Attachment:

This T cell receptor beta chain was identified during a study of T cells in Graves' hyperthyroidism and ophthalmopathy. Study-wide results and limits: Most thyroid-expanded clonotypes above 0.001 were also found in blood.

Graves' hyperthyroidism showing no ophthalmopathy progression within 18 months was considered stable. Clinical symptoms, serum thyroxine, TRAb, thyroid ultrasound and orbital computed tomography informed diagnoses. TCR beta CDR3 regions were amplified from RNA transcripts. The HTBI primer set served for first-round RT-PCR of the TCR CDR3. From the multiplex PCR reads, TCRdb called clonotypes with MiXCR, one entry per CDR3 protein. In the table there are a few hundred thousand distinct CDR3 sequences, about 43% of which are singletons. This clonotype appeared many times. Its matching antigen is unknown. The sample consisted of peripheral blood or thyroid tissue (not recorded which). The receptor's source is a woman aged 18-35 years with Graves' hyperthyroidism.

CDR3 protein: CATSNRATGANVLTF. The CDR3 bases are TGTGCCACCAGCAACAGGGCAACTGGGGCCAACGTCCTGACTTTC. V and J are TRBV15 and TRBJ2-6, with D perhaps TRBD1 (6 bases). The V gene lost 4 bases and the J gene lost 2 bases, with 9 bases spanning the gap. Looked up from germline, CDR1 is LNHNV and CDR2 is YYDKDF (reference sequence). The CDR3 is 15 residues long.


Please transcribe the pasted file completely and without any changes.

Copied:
This T cell receptor beta chain was identified during a study of T cells in Graves' hyperthyroidism and ophthalmopathy. Study-wide results and limits: Most thyroid-expanded clonotypes above 0.001 were also found in blood.

Graves' hyperthyroidism showing no ophthalmopathy progression within 18 months was considered stable. Clinical symptoms, serum thyroxine, TRAb, thyroid ultrasound and orbital computed tomography informed diagnoses. TCR beta CDR3 regions were amplified from RNA transcripts. The HTBI primer set served for first-round RT-PCR of the TCR CDR3. From the multiplex PCR reads, TCRdb called clonotypes with MiXCR, one entry per CDR3 protein. In the table there are a few hundred thousand distinct CDR3 sequences, about 43% of which are singletons. This clonotype appeared many times. Its matching antigen is unknown. The sample consisted of peripheral blood or thyroid tissue (not recorded which). The receptor's source is a woman aged 18-35 years with Graves' hyperthyroidism.

CDR3 protein: CATSNRATGANVLTF. The CDR3 bases are TGTGCCACCAGCAACAGGGCAACTGGGGCCAACGTCCTGACTTTC. V and J are TRBV15 and TRBJ2-6, with D perhaps TRBD1 (6 bases). The V gene lost 4 bases and the J gene lost 2 bases, with 9 bases spanning the gap. Looked up from germline, CDR1 is LNHNV and CDR2 is YYDKDF (reference sequence). The CDR3 is 15 residues long.